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The Conversation

Public Defender's Office Again Asks Court to Address Prison Overcrowding Amid COVID-19 Outbreaks

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Cory Lum/Civil Beat
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A wave of the COVID-19 delta variant is surging in Hawaiʻi prisons and jails. One Oʻahu facility reported more than 150 positive cases in August alone — officials reported COVID-19 clusters at facilities on Oʻahu, Maui and Kauaʻi last month.

In response to the outbreaks, the State Office of the Public Defender has filed its third petition with the Hawaiʻi Supreme Court to address overcrowding. The court has twice before issued orders prompting the release of some nonviolent offenders.

In a separate federal lawsuit, U.S. District Judge Jill Otake ruled in July she would not appoint a special master just yet to make sure Hawaiʻi officials are keeping inmates safe from COVID-19, but said she was troubled by allegations in a lawsuit describing “egregious conditions” at prisons and jails.

Otake ordered the state to “immediately implement" and follow its Pandemic Response Plan, focusing on cleaning, social distancing, quarantining and other measures.

Kat Brady of the Community Alliance on Prisons says she's hearing reports that facilities are moving people around, and some people testing positive are not able to get medical care.

There were 903 people at the Oʻahu Community Correctional Center, which has an operational bed capacity of 954 but an initial design capacity of 628, according to an Aug. 16 report from the Department of Public Safety.

"Even the operational capacity is overcrowded, which is why the public defenders have been saying we need to get to design capacity," Brady said. "Doubling and tripling people in cells only increases the spread of this virus. The department has a pandemic response plan and whenever they're questioned, they wave that plan."

As of Tuesday, over 2,600 Hawaiʻi inmates have contracted COVID-19 while incarcerated, as well as more than 350 correctional staff since the pandemic began.

"To me, we're just incarcerating people who are on the lowest end of the economic ladder, and many who are living unsheltered, and they can't pay bail. So they're in jail, and we're spending $219 a day to threaten their health. I don't understand why we're doing that," Brady told Hawaiʻi Public Radio.

The Department of Public Safety provided Hawaiʻi Public Radio with the following comment about the Office of the Public Defender’s petition:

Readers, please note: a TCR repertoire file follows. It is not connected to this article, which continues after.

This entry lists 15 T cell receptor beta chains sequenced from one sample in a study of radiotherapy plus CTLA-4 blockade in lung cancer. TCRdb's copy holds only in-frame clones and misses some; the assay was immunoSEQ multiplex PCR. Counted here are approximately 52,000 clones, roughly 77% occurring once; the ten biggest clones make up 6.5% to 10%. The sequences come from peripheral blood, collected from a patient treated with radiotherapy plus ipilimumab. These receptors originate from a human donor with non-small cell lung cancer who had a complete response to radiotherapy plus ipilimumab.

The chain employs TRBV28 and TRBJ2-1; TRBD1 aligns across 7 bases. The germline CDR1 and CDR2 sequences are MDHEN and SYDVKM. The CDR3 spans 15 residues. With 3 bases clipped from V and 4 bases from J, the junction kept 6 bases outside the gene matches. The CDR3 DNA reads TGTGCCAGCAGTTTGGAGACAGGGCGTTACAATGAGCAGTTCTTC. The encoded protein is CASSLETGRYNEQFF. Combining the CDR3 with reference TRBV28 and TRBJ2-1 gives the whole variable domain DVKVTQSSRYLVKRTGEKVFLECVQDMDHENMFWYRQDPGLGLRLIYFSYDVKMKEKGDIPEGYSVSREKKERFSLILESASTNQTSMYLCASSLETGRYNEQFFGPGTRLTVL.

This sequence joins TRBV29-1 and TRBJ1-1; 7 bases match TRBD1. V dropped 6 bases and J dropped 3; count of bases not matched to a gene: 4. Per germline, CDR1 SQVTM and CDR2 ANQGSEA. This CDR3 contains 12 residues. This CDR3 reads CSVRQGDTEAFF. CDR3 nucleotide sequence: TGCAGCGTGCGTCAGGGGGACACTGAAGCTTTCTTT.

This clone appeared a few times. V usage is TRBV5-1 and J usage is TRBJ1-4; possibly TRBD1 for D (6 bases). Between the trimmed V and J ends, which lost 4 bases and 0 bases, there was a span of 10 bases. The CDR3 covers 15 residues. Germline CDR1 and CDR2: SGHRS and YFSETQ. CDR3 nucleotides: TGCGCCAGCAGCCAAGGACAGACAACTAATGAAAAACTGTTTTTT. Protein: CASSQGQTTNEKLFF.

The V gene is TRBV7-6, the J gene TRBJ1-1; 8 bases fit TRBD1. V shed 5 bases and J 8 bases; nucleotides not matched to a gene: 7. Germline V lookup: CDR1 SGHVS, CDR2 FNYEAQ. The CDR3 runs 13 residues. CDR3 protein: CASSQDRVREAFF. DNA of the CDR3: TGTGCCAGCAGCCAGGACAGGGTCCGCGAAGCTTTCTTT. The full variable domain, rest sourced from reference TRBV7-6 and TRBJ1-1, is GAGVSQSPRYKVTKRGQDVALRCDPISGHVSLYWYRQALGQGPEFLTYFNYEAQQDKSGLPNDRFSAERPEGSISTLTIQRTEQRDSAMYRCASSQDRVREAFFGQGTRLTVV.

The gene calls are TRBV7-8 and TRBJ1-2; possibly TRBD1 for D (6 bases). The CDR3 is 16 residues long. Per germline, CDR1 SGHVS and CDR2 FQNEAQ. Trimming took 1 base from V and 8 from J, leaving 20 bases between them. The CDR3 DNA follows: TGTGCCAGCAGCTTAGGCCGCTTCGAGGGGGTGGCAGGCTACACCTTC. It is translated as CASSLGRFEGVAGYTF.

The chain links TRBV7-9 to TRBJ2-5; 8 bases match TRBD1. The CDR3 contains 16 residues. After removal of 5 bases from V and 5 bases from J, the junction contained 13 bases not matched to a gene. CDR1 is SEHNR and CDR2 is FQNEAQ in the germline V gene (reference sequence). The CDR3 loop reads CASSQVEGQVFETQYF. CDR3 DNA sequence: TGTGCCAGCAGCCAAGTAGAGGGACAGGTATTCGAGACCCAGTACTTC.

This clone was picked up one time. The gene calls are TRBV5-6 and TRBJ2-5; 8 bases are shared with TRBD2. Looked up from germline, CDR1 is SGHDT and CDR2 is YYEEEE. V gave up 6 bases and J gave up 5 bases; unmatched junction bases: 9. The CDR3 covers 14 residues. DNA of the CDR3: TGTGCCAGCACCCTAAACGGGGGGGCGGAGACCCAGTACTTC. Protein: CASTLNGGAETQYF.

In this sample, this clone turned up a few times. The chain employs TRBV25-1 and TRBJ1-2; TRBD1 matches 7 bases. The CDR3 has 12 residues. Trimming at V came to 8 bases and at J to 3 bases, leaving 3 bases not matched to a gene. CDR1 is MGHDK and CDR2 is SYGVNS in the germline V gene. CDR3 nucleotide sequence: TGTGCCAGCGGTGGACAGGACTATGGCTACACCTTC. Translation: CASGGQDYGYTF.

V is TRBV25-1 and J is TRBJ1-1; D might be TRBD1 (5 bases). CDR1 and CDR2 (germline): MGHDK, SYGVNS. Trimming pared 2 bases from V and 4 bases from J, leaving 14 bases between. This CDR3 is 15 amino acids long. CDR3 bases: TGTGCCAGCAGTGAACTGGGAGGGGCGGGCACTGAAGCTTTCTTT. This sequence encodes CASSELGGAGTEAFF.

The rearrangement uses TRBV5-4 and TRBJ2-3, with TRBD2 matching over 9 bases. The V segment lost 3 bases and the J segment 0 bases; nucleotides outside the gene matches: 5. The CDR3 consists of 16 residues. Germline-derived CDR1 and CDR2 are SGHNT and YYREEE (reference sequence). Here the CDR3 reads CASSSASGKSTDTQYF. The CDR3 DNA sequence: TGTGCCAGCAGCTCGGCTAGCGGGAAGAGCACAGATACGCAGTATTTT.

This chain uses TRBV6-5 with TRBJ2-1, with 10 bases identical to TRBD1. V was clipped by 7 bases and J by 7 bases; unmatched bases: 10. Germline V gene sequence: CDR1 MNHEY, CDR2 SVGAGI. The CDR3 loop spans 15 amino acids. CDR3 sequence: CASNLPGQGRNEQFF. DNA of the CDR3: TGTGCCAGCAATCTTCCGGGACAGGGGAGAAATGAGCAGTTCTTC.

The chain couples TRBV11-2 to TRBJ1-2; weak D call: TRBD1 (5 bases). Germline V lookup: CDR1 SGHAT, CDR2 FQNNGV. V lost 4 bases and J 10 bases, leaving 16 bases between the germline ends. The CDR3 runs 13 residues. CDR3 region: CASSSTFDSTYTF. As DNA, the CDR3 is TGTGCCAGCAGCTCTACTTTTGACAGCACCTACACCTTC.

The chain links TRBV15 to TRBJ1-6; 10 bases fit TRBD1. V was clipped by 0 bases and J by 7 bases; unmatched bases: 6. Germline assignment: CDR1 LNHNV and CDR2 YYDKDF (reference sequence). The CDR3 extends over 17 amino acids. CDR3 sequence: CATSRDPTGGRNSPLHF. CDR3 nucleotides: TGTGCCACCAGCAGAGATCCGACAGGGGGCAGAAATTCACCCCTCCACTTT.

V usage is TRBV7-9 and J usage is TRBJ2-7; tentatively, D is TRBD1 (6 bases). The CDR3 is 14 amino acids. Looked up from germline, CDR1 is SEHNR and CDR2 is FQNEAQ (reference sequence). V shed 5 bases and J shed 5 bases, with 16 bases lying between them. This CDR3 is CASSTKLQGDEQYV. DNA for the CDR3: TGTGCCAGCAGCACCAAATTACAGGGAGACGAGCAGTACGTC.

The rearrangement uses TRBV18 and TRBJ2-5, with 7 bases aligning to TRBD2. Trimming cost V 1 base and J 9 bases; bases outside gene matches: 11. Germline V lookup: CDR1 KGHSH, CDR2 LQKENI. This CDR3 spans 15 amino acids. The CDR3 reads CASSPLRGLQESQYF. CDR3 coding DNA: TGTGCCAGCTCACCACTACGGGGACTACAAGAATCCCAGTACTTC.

"First, we would like to clarify that the Department of Public Safety does not make the determination as to who should be released. The department is awaiting the decision from the Supreme Court. We support all reasonable efforts made to safely reduce the inmate population while keeping the needs for public safety foremost in mind. The extreme overcrowding our facilities have been burdened with for decades, along with the unique challenges posed by the COVID epidemic, equates to facility conditions — including extreme infrastructure limitations, and aging — that push the limits of the staff working there and the inmates incarcerated there.

The department began looking in late February 2020 at ways to prepare for a possible worst-case scenario. Large-scale planning well before COVID-19 became widespread across the state and before the first case was identified in a correctional facility. The PSD healthcare division developed a comprehensive pandemic response plan for all the facilities at that time, based upon current guidance from the Centers for Disease Control and Prevention, and approved by the Office of Correctional Health of the American Correctional Association. The facilities are instructed to follow the PSD pandemic response plan, which has been updated several times to stay current with the latest CDC and DOH guidance and recommendations. Each facility has adapted to meet their individual facility needs and is executing their plans to the best of their ability to medically isolate, quarantine, and cohort inmates."

This interview aired on The Conversation on Sept. 1, 2021.

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